The New York Times November 13 print edition ran an article by Denise Grady that announced “Uterus Transplants May Soon Help Some Infertile Women in the U.S. Become Pregnant.” The Times considered the news so big that a press release came to my in-box.   It’s all going down at The Cleveland Clinic, where doctors expect to become the first in the US  to transplant a uterus into a woman who lacks one—whether due to congenital factors, injury, or illness. The procedure would eliminate the need for a gestational surrogate. After giving birth to one or two children—by C-section—the woman receiving the transplanted uterus would have it removed so she can quit taking anti-rejection meds. An estimated 50,000 women in the United States might be candidates. Currently, eight have begun the screening process. The transplant team would remove the uterus, cervix, and part of the vagina from a recently deceased organ donor. (The uterus, if kept…

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I Wish My Church Knew…

By Gender & Faith, Infertility, Marriage, WomenNo Comments

Recently Her.meneutics asked people to enter a summer writing contest addressing what they wished their church knew. More than 150 women with ages ranging from 16 to 70+ responded from across the world. Here is the list of topics they submitted.  “I wish my church knew . . .” the pain of miscarriage the importance of female pastors as role models that we don’t have all the answers that singles need ministry too that we can learn something from the LGBT community the demands of women who work the pervasiveness of mental illness to teach us how to argue the forgotten power of reciting the psalms to stop looking for the next big thing the needs of rural women what it’s like to be an evangelical introvert how to talk about addiction the ministry opportunities for adults with disabilities how to make disciples out of senior citizens what it’s really like to be a pastor’s kid…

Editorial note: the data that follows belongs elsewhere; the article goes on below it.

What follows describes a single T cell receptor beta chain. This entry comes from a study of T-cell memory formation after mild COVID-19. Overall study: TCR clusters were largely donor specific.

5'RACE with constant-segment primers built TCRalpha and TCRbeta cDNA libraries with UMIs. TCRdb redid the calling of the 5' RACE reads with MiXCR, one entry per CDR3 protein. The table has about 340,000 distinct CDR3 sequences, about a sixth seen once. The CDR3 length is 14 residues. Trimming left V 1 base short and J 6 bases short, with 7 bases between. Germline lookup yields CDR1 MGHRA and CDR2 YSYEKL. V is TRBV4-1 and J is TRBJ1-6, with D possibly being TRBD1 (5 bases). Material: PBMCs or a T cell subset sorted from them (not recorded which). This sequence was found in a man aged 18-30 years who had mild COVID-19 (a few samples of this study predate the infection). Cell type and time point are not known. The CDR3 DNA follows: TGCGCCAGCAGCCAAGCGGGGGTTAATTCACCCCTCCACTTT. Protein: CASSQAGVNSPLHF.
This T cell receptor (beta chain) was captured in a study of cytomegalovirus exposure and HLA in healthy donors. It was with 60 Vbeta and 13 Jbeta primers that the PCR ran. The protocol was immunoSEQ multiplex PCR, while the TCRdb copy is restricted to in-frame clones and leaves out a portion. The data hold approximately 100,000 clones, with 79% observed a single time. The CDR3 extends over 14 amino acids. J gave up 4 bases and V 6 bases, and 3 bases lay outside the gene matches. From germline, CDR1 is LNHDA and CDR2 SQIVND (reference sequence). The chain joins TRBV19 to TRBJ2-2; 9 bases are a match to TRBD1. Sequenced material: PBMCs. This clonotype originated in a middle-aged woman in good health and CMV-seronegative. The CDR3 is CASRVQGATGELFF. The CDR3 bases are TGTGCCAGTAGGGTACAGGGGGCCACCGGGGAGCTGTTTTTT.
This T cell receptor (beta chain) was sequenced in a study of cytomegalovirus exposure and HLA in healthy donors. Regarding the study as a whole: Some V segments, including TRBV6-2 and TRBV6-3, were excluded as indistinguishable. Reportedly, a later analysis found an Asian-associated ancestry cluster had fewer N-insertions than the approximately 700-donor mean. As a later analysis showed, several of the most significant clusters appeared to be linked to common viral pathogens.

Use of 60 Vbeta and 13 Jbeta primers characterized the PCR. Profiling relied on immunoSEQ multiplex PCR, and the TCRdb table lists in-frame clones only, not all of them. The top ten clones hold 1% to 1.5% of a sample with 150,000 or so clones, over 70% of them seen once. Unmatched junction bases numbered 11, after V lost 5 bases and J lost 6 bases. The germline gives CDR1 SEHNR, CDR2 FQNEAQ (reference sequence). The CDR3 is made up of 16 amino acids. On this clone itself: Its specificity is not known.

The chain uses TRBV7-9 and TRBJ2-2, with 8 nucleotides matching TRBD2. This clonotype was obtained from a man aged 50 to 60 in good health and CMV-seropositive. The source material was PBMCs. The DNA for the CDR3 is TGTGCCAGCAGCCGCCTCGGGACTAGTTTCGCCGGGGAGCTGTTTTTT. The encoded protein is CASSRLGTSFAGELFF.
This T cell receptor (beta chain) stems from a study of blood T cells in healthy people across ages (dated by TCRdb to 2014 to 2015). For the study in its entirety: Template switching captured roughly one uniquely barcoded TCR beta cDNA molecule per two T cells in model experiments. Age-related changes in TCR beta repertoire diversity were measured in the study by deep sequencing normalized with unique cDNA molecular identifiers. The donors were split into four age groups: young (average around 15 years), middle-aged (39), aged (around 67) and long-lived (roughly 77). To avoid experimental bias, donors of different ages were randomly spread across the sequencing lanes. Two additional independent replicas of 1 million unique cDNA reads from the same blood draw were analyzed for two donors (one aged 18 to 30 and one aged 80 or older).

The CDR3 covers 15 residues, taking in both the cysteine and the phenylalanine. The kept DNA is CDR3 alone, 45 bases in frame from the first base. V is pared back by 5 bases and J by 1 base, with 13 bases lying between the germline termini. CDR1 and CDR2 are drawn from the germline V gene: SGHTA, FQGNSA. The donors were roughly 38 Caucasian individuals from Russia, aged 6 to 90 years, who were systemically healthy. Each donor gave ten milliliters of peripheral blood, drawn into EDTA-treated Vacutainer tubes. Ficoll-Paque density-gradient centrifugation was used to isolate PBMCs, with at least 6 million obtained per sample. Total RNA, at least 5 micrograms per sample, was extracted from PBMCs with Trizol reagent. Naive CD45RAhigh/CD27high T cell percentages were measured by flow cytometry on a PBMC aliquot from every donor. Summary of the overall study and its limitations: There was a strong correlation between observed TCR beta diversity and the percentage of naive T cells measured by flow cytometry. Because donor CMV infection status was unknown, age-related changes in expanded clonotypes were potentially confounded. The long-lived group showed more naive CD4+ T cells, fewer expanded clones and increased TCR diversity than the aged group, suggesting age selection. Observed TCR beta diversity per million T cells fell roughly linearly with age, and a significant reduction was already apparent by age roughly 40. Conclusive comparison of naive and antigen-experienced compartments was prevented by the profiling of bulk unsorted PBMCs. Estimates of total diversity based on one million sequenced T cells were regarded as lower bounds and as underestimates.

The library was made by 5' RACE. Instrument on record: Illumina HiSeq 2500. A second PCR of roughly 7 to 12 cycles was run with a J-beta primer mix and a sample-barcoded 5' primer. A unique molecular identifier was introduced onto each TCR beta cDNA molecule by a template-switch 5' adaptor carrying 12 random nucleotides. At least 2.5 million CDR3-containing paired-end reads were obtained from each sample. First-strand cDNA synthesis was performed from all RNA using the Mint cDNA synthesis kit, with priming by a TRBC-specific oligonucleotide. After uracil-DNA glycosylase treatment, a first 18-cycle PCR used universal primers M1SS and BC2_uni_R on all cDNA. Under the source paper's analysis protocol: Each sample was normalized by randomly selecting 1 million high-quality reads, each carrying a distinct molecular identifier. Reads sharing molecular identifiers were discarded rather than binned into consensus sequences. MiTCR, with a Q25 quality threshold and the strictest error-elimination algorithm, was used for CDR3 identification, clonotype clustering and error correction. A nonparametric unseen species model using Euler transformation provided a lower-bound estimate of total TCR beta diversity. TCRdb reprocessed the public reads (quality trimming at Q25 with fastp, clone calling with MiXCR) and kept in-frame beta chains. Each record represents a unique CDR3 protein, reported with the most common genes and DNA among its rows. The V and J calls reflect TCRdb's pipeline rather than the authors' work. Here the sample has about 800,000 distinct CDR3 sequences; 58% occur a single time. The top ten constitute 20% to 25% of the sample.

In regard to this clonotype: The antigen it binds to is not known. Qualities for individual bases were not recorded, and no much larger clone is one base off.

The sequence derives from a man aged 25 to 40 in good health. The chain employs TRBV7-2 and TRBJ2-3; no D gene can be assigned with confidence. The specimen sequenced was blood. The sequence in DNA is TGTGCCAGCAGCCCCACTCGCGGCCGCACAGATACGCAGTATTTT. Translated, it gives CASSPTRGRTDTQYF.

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Marriage podcast: Part 2

By Infertility, MarriageNo Comments

In this episode, I talk about my own marriage and the difficulties we have faced, as well as how we handled these problems. I discuss the theological bases of marriages and how everyone’s belief can be skewed at times. You’ll Discover: The true goal and purpose of a marriage The essential ingredients that help throughout the changing “seasons” of life The number one sex problem